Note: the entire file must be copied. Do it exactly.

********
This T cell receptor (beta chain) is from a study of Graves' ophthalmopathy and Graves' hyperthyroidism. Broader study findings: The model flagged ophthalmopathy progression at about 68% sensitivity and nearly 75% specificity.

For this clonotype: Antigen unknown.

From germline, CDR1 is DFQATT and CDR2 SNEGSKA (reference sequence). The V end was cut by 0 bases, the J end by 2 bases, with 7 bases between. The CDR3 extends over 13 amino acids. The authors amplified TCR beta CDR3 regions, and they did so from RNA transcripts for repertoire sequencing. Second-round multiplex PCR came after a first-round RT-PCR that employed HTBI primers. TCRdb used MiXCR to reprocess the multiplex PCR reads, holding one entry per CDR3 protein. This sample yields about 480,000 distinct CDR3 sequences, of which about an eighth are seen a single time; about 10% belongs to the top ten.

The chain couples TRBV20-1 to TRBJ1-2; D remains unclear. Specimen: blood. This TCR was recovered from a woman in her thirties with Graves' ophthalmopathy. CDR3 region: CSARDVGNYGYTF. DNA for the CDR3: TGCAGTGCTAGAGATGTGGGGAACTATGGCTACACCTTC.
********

This T cell receptor (beta chain) is from a study of Graves' ophthalmopathy and Graves' hyperthyroidism. Broader study findings: The model flagged ophthalmopathy progression at about 68% sensitivity and nearly 75% specificity.

For this clonotype: Antigen unknown.

From germline, CDR1 is DFQATT and CDR2 SNEGSKA (reference sequence). The V end was cut by 0 bases, the J end by 2 bases, with 7 bases between. The CDR3 extends over 13 amino acids. The authors amplified TCR beta CDR3 regions, and they did so from RNA transcripts for repertoire sequencing. Second-round multiplex PCR came after a first-round RT-PCR that employed HTBI primers. TCRdb used MiXCR to reprocess the multiplex PCR reads, holding one entry per CDR3 protein. This sample yields about 480,000 distinct CDR3 sequences, of which about an eighth are seen a single time; about 10% belongs to the top ten.

The chain couples TRBV20-1 to TRBJ1-2; D remains unclear. Specimen: blood. This TCR was recovered from a woman in her thirties with Graves' ophthalmopathy. CDR3 region: CSARDVGNYGYTF. DNA for the CDR3: TGCAGTGCTAGAGATGTGGGGAACTATGGCTACACCTTC.